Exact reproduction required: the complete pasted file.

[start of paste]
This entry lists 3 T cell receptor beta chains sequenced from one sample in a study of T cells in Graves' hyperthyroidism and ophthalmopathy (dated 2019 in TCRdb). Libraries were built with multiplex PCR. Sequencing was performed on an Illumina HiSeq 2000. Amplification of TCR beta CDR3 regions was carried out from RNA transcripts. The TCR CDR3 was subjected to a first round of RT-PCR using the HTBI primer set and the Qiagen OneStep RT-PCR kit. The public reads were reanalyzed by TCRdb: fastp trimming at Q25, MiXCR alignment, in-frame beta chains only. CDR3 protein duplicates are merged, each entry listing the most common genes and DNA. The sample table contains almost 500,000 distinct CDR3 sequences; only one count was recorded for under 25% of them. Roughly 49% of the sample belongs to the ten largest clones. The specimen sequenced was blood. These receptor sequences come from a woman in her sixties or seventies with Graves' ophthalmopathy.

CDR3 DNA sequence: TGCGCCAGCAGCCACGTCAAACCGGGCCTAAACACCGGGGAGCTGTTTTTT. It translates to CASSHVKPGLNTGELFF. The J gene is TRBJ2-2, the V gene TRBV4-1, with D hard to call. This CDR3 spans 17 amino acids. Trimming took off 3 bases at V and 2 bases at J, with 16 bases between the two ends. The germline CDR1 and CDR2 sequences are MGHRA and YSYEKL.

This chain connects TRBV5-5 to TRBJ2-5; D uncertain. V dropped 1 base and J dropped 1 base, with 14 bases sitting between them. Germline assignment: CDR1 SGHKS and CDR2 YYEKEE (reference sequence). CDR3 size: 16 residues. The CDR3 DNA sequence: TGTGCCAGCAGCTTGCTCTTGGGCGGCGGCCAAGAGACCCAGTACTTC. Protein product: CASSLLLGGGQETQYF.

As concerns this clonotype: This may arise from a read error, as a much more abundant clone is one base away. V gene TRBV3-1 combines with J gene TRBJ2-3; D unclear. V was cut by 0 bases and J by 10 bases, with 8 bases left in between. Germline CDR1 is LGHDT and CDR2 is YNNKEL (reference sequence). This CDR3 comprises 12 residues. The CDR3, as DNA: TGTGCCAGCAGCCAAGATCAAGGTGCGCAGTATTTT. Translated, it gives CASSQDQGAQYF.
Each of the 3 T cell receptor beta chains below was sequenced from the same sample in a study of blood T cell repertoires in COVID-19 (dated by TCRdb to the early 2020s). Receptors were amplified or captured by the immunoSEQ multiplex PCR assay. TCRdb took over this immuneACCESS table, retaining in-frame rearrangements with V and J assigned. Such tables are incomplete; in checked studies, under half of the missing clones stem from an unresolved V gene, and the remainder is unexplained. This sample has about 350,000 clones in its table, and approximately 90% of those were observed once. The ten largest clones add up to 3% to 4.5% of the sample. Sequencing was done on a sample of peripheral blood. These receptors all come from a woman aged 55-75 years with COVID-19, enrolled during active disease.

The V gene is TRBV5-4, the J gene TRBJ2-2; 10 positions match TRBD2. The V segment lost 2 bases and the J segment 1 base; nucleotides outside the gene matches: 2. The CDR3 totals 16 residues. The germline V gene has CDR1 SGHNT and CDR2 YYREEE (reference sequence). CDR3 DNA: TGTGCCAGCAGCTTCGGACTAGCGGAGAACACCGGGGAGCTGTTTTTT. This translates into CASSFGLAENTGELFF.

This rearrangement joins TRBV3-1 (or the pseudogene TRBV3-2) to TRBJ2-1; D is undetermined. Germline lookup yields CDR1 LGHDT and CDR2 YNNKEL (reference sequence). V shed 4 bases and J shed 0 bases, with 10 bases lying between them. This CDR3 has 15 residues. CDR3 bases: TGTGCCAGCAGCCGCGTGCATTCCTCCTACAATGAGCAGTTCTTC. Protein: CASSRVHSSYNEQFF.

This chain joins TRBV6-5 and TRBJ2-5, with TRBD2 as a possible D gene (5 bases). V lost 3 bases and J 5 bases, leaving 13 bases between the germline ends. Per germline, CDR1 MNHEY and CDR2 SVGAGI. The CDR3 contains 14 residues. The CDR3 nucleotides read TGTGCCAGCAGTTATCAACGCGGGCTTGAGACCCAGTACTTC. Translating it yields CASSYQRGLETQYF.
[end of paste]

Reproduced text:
This entry lists 3 T cell receptor beta chains sequenced from one sample in a study of T cells in Graves' hyperthyroidism and ophthalmopathy (dated 2019 in TCRdb). Libraries were built with multiplex PCR. Sequencing was performed on an Illumina HiSeq 2000. Amplification of TCR beta CDR3 regions was carried out from RNA transcripts. The TCR CDR3 was subjected to a first round of RT-PCR using the HTBI primer set and the Qiagen OneStep RT-PCR kit. The public reads were reanalyzed by TCRdb: fastp trimming at Q25, MiXCR alignment, in-frame beta chains only. CDR3 protein duplicates are merged, each entry listing the most common genes and DNA. The sample table contains almost 500,000 distinct CDR3 sequences; only one count was recorded for under 25% of them. Roughly 49% of the sample belongs to the ten largest clones. The specimen sequenced was blood. These receptor sequences come from a woman in her sixties or seventies with Graves' ophthalmopathy.

CDR3 DNA sequence: TGCGCCAGCAGCCACGTCAAACCGGGCCTAAACACCGGGGAGCTGTTTTTT. It translates to CASSHVKPGLNTGELFF. The J gene is TRBJ2-2, the V gene TRBV4-1, with D hard to call. This CDR3 spans 17 amino acids. Trimming took off 3 bases at V and 2 bases at J, with 16 bases between the two ends. The germline CDR1 and CDR2 sequences are MGHRA and YSYEKL.

This chain connects TRBV5-5 to TRBJ2-5; D uncertain. V dropped 1 base and J dropped 1 base, with 14 bases sitting between them. Germline assignment: CDR1 SGHKS and CDR2 YYEKEE (reference sequence). CDR3 size: 16 residues. The CDR3 DNA sequence: TGTGCCAGCAGCTTGCTCTTGGGCGGCGGCCAAGAGACCCAGTACTTC. Protein product: CASSLLLGGGQETQYF.

As concerns this clonotype: This may arise from a read error, as a much more abundant clone is one base away. V gene TRBV3-1 combines with J gene TRBJ2-3; D unclear. V was cut by 0 bases and J by 10 bases, with 8 bases left in between. Germline CDR1 is LGHDT and CDR2 is YNNKEL (reference sequence). This CDR3 comprises 12 residues. The CDR3, as DNA: TGTGCCAGCAGCCAAGATCAAGGTGCGCAGTATTTT. Translated, it gives CASSQDQGAQYF.
Each of the 3 T cell receptor beta chains below was sequenced from the same sample in a study of blood T cell repertoires in COVID-19 (dated by TCRdb to the early 2020s). Receptors were amplified or captured by the immunoSEQ multiplex PCR assay. TCRdb took over this immuneACCESS table, retaining in-frame rearrangements with V and J assigned. Such tables are incomplete; in checked studies, under half of the missing clones stem from an unresolved V gene, and the remainder is unexplained. This sample has about 350,000 clones in its table, and approximately 90% of those were observed once. The ten largest clones add up to 3% to 4.5% of the sample. Sequencing was done on a sample of peripheral blood. These receptors all come from a woman aged 55-75 years with COVID-19, enrolled during active disease.

The V gene is TRBV5-4, the J gene TRBJ2-2; 10 positions match TRBD2. The V segment lost 2 bases and the J segment 1 base; nucleotides outside the gene matches: 2. The CDR3 totals 16 residues. The germline V gene has CDR1 SGHNT and CDR2 YYREEE (reference sequence). CDR3 DNA: TGTGCCAGCAGCTTCGGACTAGCGGAGAACACCGGGGAGCTGTTTTTT. This translates into CASSFGLAENTGELFF.

This rearrangement joins TRBV3-1 (or the pseudogene TRBV3-2) to TRBJ2-1; D is undetermined. Germline lookup yields CDR1 LGHDT and CDR2 YNNKEL (reference sequence). V shed 4 bases and J shed 0 bases, with 10 bases lying between them. This CDR3 has 15 residues. CDR3 bases: TGTGCCAGCAGCCGCGTGCATTCCTCCTACAATGAGCAGTTCTTC. Protein: CASSRVHSSYNEQFF.

This chain joins TRBV6-5 and TRBJ2-5, with TRBD2 as a possible D gene (5 bases). V lost 3 bases and J 5 bases, leaving 13 bases between the germline ends. Per germline, CDR1 MNHEY and CDR2 SVGAGI. The CDR3 contains 14 residues. The CDR3 nucleotides read TGTGCCAGCAGTTATCAACGCGGGCTTGAGACCCAGTACTTC. Translating it yields CASSYQRGLETQYF.